Spotlighting and Breaking Down NY Knicks' Shooting Guard Position
The New York Knicks are Carmelo Anthony's team. However, while formulated around the superstar small forward, the team has multiple facets that have helped make it one of the East's most competitive squads.
In the backcourt, the roster features an abundance of talent: some veterans and some rising stars.
With excellence from Anthony expected, it will fall upon the shoulders of the team's other contributors to alter its 2013-14 fate.
With depth and talent at the shooting guard position, this collection of performers will be the deciding factor as to whether or not the team can remain in championship contention throughout the upcoming campaign.
Despite the depth at the position, it would be shocking if he doesn't end the season the same way.
New York's favorite up-and-comer hasn't stolen the fanbase's collective heart on style alone. If it isn't already a foregone conclusion, it will become clear in 2013-14 that this kid can play.
Sure, Knicks fans may overrate the budding shooting guard a bit, but the praise—no matter the extent to which it is overblown—is warranted. Shumpert is an athletic, young talent whose potential can hardly be quantified.
Shumpert is a primary example. Overflowing with athletic ability, the high-flying shooting guard has become a regular on highlight reels.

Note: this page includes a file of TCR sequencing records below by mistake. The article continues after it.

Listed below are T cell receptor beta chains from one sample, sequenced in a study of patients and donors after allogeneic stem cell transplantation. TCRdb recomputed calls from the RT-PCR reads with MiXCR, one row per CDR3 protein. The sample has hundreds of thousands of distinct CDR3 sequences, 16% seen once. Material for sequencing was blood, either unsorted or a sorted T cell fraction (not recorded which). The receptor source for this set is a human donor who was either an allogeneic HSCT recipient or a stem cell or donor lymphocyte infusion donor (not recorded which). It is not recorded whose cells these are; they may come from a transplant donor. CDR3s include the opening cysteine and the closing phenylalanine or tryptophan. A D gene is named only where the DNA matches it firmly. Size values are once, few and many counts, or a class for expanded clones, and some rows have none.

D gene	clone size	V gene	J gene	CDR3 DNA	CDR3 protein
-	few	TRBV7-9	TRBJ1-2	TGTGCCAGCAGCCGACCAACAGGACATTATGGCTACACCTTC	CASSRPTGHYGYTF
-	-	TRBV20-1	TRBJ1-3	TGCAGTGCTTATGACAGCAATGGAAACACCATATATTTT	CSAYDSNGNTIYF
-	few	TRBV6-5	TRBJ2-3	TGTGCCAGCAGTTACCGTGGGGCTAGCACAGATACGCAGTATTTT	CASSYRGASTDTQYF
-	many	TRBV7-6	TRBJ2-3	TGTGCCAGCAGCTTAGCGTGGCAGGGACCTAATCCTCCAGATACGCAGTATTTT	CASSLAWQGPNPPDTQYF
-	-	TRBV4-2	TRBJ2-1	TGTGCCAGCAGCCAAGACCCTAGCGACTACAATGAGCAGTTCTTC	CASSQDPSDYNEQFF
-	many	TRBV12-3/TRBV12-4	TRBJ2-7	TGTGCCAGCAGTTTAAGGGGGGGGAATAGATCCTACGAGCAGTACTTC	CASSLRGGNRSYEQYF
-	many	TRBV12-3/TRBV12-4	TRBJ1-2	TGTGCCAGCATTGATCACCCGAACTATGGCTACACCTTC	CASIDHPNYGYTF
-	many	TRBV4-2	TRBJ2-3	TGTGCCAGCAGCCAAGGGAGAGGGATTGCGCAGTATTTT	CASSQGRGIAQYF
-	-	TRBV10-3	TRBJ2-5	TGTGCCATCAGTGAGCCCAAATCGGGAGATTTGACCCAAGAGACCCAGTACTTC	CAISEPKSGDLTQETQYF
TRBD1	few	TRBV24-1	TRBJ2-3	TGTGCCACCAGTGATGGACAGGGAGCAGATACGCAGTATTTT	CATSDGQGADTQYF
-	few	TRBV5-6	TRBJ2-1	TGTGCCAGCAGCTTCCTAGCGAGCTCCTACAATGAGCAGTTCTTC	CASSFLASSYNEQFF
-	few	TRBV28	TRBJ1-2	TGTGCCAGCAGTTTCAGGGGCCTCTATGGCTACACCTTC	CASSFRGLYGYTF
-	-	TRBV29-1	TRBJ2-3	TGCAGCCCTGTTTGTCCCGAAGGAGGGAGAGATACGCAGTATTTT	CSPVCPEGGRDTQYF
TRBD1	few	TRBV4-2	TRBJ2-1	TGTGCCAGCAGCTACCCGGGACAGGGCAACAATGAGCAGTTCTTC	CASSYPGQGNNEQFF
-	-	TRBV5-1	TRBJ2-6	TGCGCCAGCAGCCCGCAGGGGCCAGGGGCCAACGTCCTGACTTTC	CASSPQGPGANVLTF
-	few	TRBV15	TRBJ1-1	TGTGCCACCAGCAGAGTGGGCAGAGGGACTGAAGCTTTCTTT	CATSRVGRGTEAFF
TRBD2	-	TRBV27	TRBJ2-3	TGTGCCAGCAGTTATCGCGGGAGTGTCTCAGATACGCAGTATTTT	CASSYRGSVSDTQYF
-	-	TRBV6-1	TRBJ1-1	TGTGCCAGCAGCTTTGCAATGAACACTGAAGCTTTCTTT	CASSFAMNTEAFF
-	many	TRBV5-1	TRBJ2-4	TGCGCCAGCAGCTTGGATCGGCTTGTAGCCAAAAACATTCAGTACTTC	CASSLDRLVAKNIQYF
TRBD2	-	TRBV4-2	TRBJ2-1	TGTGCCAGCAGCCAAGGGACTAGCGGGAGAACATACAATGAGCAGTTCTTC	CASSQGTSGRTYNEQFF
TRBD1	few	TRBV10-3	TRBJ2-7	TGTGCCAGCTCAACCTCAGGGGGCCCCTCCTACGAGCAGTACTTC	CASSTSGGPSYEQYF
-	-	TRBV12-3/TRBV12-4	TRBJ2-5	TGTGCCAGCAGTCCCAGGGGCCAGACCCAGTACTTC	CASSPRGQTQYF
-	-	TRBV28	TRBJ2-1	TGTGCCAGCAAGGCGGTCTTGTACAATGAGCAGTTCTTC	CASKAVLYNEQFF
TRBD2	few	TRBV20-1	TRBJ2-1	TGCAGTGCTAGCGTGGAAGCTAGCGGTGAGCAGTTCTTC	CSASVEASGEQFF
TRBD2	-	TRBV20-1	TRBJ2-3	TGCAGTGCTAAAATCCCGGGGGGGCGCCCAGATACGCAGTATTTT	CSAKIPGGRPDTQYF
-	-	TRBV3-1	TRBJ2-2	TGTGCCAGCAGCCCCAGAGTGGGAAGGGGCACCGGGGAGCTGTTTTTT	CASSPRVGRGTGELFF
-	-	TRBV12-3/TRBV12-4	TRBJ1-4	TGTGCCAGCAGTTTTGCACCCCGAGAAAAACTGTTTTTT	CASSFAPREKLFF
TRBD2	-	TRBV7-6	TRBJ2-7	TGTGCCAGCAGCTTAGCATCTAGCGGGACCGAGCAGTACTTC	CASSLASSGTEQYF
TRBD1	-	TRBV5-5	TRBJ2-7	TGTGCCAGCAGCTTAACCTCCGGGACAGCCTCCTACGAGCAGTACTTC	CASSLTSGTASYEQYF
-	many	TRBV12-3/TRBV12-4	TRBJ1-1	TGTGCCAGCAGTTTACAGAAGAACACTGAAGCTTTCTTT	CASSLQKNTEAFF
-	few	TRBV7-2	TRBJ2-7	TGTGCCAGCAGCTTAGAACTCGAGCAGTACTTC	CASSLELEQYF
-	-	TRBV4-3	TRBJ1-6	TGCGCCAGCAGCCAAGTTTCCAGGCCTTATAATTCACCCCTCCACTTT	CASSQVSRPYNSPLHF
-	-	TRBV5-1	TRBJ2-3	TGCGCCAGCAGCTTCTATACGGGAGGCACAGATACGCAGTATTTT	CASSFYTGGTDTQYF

However, he's also a talented three-point shooter with a mid-range game that isn't too shabby.
In just two years, his ability to lock down the opposition's most talented wing has become evident. As he gains experience and physical strength, he'll be even more lethal on that end.
Offensively, he'll continue to post a modest nine points per contest, as he did in his rookie campaign as well as the 2013 playoffs, when his playing time reached its pre-injury total. He'll contribute when needed on offense, though filling stat sheets has never been a hobby of his.
His minutes, unfortunately, won't see too great an increase, with J.R. Smith dwelling just behind on the depth chart. Nonetheless, Shumpert has earned the starting role, and court time will not be an issue. That is unless the injury bug strikes again.
The dunks and three-pointers will come in time, but Knicks fans should keep an eye out for Shumpert's intangible contributions, especially those on the defensive end.
In 2012-13, Smith garnered more playing time than his injury-riddled counterpart. He appeared in seven of the Knicks' 10 most-used lineups, with all but two featuring him at the shooting guard position.
However, Anthony's time at the power forward position will be limited in the upcoming campaign, as the addition of Andrea Bargnani allows floor spacing in the traditional set. Bargnani—a 7'0'' three-point specialist—will command time at the 4 while allowing Anthony the freedom to work the paint at his comfortable small forward position.
Thus, Smith will find the lion's share of his playing time at the 2, though he'll still garner time at the 3 in a small-ball lineup.
Once he makes his return, fans can expect the same consistent inconsistency from last season's top reserve. He'll command the second unit with ease, scoring at a high rate with low efficiency.